|Title of host publication
|International Encyclopedia of the Social & Behavioral Sciences
|Number of pages
|Published - 2015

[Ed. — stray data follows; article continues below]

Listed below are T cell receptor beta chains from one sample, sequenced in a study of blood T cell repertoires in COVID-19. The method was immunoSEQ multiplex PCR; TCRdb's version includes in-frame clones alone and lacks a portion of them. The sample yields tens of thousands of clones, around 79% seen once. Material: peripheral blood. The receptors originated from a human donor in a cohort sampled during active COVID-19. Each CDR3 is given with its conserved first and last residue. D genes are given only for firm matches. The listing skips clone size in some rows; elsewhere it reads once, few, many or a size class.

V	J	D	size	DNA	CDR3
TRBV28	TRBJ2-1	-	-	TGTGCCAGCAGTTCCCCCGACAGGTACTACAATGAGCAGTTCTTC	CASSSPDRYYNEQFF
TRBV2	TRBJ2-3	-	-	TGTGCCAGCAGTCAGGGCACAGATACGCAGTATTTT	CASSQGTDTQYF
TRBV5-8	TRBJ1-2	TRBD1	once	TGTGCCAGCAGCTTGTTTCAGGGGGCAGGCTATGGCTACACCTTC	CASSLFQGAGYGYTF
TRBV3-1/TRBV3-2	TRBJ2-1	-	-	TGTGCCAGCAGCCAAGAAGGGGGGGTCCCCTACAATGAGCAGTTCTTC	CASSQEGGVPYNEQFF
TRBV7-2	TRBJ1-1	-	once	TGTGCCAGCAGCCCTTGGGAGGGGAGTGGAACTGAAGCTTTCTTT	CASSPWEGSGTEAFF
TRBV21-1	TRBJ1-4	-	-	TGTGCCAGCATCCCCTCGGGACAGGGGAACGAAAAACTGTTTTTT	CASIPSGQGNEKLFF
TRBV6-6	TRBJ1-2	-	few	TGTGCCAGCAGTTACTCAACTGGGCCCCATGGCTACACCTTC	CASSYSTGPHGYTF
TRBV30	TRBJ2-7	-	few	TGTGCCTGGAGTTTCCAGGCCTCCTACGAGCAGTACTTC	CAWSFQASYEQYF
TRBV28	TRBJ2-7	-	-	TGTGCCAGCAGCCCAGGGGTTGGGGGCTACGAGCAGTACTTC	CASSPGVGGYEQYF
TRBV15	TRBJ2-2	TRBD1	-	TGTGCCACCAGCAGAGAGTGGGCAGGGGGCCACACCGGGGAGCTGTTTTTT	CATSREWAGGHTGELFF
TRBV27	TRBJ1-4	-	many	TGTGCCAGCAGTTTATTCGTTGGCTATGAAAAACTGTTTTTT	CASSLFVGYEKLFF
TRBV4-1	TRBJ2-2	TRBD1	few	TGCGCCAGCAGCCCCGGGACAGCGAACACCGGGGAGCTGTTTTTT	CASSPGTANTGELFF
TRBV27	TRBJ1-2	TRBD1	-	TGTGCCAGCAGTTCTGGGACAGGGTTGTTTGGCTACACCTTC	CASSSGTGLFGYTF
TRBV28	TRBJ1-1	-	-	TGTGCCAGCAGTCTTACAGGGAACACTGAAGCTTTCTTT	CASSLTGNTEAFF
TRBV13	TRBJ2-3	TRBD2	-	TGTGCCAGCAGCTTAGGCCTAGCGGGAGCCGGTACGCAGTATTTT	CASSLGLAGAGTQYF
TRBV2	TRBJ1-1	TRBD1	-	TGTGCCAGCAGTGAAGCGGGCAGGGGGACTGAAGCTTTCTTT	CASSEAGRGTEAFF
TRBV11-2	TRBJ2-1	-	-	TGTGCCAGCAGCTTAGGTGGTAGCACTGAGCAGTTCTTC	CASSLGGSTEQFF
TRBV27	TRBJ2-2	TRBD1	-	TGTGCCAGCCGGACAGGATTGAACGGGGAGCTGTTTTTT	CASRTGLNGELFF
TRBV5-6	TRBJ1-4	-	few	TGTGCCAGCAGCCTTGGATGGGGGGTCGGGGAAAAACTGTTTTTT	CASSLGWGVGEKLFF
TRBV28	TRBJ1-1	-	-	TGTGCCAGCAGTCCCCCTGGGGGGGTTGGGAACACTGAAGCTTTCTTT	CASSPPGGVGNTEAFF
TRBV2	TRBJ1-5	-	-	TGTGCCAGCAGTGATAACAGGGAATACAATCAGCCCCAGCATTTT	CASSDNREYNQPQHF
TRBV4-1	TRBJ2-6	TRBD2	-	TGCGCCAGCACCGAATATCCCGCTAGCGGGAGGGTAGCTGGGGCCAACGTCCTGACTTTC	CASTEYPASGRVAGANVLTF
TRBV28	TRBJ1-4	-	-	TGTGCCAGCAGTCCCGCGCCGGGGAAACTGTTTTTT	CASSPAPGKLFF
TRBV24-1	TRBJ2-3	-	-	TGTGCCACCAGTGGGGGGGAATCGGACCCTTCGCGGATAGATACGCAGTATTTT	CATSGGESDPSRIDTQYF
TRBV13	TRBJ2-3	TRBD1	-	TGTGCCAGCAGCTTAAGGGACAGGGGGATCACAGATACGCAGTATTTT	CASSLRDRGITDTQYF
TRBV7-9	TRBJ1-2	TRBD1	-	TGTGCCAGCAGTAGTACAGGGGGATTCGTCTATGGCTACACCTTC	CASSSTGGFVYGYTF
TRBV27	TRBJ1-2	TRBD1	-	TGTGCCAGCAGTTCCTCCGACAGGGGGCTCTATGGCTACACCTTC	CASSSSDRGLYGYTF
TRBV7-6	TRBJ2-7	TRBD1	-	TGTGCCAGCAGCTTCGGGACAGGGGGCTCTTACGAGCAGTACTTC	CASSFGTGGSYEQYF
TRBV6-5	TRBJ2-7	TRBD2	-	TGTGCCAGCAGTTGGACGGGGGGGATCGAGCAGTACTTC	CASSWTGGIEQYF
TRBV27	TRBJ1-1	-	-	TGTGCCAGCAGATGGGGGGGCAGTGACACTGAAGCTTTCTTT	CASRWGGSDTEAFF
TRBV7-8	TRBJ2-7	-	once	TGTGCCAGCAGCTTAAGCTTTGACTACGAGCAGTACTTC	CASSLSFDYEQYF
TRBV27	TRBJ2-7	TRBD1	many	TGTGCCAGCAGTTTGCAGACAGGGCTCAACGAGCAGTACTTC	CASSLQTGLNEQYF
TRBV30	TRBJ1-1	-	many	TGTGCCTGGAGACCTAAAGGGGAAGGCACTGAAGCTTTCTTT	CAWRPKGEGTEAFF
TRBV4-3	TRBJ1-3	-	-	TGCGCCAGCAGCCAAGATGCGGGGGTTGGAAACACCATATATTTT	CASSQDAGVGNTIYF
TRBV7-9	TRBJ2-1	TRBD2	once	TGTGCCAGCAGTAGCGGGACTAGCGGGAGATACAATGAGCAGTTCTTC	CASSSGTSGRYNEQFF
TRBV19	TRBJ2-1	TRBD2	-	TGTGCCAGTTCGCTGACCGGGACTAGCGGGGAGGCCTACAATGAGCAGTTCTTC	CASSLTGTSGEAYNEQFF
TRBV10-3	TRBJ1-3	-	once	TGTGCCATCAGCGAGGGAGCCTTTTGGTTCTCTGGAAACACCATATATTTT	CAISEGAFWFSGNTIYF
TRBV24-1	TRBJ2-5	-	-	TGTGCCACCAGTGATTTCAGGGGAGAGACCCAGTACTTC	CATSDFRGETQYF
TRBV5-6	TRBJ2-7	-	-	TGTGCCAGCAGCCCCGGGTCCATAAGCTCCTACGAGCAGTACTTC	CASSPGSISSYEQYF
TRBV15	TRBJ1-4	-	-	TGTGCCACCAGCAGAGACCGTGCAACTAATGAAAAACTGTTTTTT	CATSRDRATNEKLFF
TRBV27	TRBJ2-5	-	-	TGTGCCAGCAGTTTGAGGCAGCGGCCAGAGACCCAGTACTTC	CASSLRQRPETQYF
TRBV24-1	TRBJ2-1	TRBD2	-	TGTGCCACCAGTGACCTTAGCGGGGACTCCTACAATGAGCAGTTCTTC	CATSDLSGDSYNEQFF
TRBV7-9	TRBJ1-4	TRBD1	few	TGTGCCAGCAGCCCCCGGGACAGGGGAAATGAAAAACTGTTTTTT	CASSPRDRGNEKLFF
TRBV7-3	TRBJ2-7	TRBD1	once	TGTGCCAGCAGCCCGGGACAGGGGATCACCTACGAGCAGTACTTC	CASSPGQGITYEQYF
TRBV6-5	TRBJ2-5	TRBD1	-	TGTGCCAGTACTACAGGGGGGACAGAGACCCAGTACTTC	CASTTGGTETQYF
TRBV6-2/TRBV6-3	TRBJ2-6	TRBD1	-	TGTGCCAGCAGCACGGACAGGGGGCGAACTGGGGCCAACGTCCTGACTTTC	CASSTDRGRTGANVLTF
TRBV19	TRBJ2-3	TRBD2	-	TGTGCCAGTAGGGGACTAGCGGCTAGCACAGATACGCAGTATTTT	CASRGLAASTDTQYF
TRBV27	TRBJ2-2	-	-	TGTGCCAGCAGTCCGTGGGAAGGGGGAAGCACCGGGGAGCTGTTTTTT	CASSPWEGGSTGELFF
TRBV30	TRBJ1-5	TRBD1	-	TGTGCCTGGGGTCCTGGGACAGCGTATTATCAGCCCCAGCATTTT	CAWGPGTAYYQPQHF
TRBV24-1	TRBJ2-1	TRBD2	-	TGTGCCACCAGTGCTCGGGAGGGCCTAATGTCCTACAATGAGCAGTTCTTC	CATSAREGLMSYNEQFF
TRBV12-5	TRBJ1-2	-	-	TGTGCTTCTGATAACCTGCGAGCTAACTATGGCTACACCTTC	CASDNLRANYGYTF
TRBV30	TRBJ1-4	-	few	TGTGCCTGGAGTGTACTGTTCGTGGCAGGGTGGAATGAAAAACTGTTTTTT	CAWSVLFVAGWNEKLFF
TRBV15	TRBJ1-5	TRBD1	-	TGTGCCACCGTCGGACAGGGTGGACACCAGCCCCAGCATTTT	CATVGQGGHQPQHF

This article discusses social work compliance with antisemitic policies under National Socialism and the strengths and limitations of addressing this record of compliance through ethical frameworks provided by professional bodies. It addresses factors that militate against learning from this history of compliance: textual silences about antisemitis, the radical separation of the present from the past, and the disconnection of antisemitism from other forms of racism. It confronts the difficult relation between antisemitism and the ‘Israel question’ and how professionals today might think about the challenges antisemitism continues to pose.